finite element modeling

  • vibation modes (or FE)
  • time-domain simulation (or ODE)

The most general way to model the vibrations of an object is by dividing the object into separate parts and calculating Newton's Second Law of motion on all the parts simultaneously. That method is called finite element modeling. It is very similar, and I would say equivalent, to numerically solving The Wave Equation.

vibration modes (or FE)

This has been done in aerospace engineering for years in designing aircraft. There is a classical technique, actually a step-by-step recipe, for creating a finite element model that is guaranteed to work if you do it right. The texts on this subject are hard to read, even for someone with a strong mathematics background. This is because the engineers who work in this area have created their own little kingdom with their own little nomenclature for their little recipe, not because there is anything difficult to understand (it's called job security). The essential idea is that the resonant frequencies of an object are calculated. For music synthesis, we would be calculating the resonant frequncies of, say, a guitar string or a drum head. The sound is then created using additive synthesis. The drawback of this technique is that in its most reliable form, the recipe mentioned above, it is a linear modeling technique. This will take some explaining when the time comes.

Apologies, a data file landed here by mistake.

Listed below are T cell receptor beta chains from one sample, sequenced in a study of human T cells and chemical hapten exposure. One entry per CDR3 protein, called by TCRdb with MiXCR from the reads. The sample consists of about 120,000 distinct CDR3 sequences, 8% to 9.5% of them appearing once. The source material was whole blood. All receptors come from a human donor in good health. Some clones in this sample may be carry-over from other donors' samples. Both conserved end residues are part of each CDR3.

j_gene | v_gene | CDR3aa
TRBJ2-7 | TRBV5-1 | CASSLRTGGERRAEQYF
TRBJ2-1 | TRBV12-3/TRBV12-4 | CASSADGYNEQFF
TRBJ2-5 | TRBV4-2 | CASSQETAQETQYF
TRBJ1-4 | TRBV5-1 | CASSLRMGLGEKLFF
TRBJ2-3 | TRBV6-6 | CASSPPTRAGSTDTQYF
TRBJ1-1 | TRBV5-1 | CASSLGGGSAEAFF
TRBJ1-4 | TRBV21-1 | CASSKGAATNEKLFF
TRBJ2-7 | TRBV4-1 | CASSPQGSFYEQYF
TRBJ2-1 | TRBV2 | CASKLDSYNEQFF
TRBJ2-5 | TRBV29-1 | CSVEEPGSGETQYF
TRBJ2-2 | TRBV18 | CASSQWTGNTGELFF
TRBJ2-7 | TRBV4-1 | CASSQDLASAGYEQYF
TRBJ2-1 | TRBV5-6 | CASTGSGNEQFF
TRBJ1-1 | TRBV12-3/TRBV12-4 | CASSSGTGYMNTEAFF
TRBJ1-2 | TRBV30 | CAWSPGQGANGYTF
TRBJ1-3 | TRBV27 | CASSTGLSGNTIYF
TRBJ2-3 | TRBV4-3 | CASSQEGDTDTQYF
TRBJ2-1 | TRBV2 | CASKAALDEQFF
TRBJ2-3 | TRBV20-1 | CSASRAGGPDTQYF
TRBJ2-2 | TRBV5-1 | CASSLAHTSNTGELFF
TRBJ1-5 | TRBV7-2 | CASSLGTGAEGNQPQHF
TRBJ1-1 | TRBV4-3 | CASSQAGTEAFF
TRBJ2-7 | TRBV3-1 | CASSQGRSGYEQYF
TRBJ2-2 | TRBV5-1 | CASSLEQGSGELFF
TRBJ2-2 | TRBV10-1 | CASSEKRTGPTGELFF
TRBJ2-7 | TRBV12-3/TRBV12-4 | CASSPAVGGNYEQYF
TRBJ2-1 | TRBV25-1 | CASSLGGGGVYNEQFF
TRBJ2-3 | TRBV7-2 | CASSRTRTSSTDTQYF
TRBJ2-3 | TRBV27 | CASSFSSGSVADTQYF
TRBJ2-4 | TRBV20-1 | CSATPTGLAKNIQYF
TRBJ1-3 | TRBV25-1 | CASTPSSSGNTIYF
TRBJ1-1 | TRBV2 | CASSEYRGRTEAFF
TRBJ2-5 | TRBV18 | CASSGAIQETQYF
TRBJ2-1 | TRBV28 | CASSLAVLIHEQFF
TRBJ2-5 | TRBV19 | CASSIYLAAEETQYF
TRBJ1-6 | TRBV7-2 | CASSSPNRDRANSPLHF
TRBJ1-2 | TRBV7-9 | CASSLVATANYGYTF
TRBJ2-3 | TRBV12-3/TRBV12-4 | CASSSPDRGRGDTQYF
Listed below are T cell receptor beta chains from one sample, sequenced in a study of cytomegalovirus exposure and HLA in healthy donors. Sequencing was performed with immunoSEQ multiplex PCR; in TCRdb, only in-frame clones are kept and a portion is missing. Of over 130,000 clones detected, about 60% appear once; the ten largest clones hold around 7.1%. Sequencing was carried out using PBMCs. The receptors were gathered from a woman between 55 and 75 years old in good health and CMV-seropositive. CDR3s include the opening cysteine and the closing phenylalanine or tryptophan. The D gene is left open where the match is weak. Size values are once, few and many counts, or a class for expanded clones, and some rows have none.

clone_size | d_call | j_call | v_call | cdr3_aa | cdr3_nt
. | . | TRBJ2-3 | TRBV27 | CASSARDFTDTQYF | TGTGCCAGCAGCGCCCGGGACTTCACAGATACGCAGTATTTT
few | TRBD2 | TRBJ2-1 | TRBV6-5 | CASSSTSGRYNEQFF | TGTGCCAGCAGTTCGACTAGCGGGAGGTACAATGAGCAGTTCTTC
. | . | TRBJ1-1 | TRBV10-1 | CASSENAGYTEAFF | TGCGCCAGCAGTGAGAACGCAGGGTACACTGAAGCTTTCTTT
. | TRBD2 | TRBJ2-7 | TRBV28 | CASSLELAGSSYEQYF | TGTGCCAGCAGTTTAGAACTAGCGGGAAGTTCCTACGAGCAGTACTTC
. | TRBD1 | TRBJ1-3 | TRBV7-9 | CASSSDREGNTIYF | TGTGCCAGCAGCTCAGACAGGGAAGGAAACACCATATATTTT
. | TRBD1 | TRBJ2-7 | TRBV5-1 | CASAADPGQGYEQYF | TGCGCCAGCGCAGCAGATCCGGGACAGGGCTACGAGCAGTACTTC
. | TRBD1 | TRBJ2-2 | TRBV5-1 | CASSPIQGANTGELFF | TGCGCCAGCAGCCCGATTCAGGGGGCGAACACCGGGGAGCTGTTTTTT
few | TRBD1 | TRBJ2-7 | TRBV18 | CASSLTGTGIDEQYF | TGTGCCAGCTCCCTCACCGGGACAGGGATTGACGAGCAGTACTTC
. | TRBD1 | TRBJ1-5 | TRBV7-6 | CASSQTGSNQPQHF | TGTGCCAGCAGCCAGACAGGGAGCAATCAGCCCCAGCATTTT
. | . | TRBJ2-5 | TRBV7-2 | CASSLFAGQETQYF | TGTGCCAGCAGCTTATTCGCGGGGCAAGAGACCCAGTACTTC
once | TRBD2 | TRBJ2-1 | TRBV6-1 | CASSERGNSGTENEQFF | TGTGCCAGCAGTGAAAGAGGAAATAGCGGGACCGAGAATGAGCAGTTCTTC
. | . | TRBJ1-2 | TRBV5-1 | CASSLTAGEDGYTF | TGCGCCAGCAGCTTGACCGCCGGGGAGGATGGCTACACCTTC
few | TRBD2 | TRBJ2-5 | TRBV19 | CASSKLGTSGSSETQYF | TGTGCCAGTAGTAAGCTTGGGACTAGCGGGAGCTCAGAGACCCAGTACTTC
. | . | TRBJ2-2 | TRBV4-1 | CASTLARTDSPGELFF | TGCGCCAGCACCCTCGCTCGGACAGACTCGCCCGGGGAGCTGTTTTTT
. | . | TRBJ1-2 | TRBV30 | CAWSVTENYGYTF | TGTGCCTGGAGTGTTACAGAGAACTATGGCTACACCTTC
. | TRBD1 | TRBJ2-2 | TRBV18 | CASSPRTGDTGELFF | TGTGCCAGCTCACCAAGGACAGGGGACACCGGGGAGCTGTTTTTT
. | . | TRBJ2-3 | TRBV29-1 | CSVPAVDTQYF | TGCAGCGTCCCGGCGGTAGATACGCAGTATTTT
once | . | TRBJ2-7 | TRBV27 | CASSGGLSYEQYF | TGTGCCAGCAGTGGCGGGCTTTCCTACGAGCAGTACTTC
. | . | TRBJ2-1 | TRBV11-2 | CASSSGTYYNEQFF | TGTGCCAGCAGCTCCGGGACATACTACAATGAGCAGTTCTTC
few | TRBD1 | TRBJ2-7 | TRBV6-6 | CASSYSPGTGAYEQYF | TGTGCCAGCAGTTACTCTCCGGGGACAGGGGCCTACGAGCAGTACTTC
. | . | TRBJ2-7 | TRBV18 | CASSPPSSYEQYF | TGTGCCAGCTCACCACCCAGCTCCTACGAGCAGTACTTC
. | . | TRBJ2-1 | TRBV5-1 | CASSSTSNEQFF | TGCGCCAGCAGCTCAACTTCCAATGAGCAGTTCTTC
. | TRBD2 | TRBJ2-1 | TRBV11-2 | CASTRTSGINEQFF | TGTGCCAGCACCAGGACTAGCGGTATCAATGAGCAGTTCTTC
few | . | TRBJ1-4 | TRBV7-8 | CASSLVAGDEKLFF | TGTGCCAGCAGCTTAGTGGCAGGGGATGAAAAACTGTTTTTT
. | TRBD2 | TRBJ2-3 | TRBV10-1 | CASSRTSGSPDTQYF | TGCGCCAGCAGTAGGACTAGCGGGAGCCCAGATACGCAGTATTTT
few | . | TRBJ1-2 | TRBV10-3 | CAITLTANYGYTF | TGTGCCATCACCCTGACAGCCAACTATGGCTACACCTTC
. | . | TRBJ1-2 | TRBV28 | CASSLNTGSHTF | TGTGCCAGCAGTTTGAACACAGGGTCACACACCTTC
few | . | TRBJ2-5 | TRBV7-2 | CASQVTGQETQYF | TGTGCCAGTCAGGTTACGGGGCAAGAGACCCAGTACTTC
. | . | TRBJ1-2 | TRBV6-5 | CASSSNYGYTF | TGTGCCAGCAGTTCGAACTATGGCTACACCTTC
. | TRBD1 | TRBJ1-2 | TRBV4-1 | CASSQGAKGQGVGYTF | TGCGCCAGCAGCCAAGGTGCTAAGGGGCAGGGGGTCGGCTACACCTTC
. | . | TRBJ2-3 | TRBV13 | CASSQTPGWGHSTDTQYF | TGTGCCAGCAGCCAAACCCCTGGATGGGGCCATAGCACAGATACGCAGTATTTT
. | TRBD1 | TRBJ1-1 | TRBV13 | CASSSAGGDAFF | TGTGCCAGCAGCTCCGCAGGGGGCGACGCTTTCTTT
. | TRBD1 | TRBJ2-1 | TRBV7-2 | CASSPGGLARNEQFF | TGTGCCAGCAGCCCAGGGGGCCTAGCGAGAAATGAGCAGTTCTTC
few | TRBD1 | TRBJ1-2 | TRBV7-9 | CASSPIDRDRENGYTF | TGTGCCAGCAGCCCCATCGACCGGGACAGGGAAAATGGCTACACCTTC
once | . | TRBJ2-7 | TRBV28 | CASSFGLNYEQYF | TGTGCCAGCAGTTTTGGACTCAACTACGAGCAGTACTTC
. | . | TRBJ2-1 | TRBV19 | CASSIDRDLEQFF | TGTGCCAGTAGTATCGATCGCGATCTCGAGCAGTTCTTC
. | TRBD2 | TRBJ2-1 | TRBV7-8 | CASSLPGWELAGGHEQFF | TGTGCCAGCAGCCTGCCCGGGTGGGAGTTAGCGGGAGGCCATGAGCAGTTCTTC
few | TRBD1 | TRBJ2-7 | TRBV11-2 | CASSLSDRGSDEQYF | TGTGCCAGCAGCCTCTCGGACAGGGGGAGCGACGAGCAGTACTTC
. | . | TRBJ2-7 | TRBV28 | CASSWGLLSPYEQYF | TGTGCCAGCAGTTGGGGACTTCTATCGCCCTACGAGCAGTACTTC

The aerospace companies spend thousands of dollars on software licenses for finite element software. But we can get there from here. I have a free finite element program, HMD for Computer Modeling that you can use. There are actually several free programs available, not just mine. I will use the program I wrote for my examples merely because I know the guy who wrote it.

time-domain simulation (or ODE)